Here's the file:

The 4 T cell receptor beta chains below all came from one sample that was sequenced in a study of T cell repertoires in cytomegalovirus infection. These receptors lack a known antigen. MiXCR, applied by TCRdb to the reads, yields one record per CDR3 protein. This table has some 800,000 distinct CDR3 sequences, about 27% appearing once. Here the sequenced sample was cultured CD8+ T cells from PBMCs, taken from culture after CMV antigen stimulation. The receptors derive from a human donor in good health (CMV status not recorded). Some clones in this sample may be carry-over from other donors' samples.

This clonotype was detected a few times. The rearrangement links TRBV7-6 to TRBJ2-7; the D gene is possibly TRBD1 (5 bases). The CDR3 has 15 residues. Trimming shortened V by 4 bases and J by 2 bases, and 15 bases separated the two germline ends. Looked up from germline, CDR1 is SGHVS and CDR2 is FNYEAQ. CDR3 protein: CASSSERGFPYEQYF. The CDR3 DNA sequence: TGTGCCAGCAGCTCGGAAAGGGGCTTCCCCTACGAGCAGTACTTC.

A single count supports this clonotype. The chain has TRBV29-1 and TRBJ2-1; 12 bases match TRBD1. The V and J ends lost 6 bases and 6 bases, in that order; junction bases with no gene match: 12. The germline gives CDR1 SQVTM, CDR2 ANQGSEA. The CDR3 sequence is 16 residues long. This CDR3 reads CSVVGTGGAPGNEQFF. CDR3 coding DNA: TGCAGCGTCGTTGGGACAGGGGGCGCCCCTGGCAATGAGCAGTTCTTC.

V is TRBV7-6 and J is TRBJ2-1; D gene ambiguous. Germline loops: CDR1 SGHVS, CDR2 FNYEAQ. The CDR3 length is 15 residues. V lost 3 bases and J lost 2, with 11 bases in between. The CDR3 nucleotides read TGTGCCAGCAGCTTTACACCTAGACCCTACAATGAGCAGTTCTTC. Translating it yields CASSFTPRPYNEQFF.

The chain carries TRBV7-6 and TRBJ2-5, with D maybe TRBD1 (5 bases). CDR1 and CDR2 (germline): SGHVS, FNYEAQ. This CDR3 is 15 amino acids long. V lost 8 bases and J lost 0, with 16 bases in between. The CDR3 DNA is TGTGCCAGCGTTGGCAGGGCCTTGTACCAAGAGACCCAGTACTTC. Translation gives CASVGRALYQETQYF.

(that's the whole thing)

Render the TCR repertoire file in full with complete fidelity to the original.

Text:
The 4 T cell receptor beta chains below all came from one sample that was sequenced in a study of T cell repertoires in cytomegalovirus infection. These receptors lack a known antigen. MiXCR, applied by TCRdb to the reads, yields one record per CDR3 protein. This table has some 800,000 distinct CDR3 sequences, about 27% appearing once. Here the sequenced sample was cultured CD8+ T cells from PBMCs, taken from culture after CMV antigen stimulation. The receptors derive from a human donor in good health (CMV status not recorded). Some clones in this sample may be carry-over from other donors' samples.

This clonotype was detected a few times. The rearrangement links TRBV7-6 to TRBJ2-7; the D gene is possibly TRBD1 (5 bases). The CDR3 has 15 residues. Trimming shortened V by 4 bases and J by 2 bases, and 15 bases separated the two germline ends. Looked up from germline, CDR1 is SGHVS and CDR2 is FNYEAQ. CDR3 protein: CASSSERGFPYEQYF. The CDR3 DNA sequence: TGTGCCAGCAGCTCGGAAAGGGGCTTCCCCTACGAGCAGTACTTC.

A single count supports this clonotype. The chain has TRBV29-1 and TRBJ2-1; 12 bases match TRBD1. The V and J ends lost 6 bases and 6 bases, in that order; junction bases with no gene match: 12. The germline gives CDR1 SQVTM, CDR2 ANQGSEA. The CDR3 sequence is 16 residues long. This CDR3 reads CSVVGTGGAPGNEQFF. CDR3 coding DNA: TGCAGCGTCGTTGGGACAGGGGGCGCCCCTGGCAATGAGCAGTTCTTC.

V is TRBV7-6 and J is TRBJ2-1; D gene ambiguous. Germline loops: CDR1 SGHVS, CDR2 FNYEAQ. The CDR3 length is 15 residues. V lost 3 bases and J lost 2, with 11 bases in between. The CDR3 nucleotides read TGTGCCAGCAGCTTTACACCTAGACCCTACAATGAGCAGTTCTTC. Translating it yields CASSFTPRPYNEQFF.

The chain carries TRBV7-6 and TRBJ2-5, with D maybe TRBD1 (5 bases). CDR1 and CDR2 (germline): SGHVS, FNYEAQ. This CDR3 is 15 amino acids long. V lost 8 bases and J lost 0, with 16 bases in between. The CDR3 DNA is TGTGCCAGCGTTGGCAGGGCCTTGTACCAAGAGACCCAGTACTTC. Translation gives CASVGRALYQETQYF.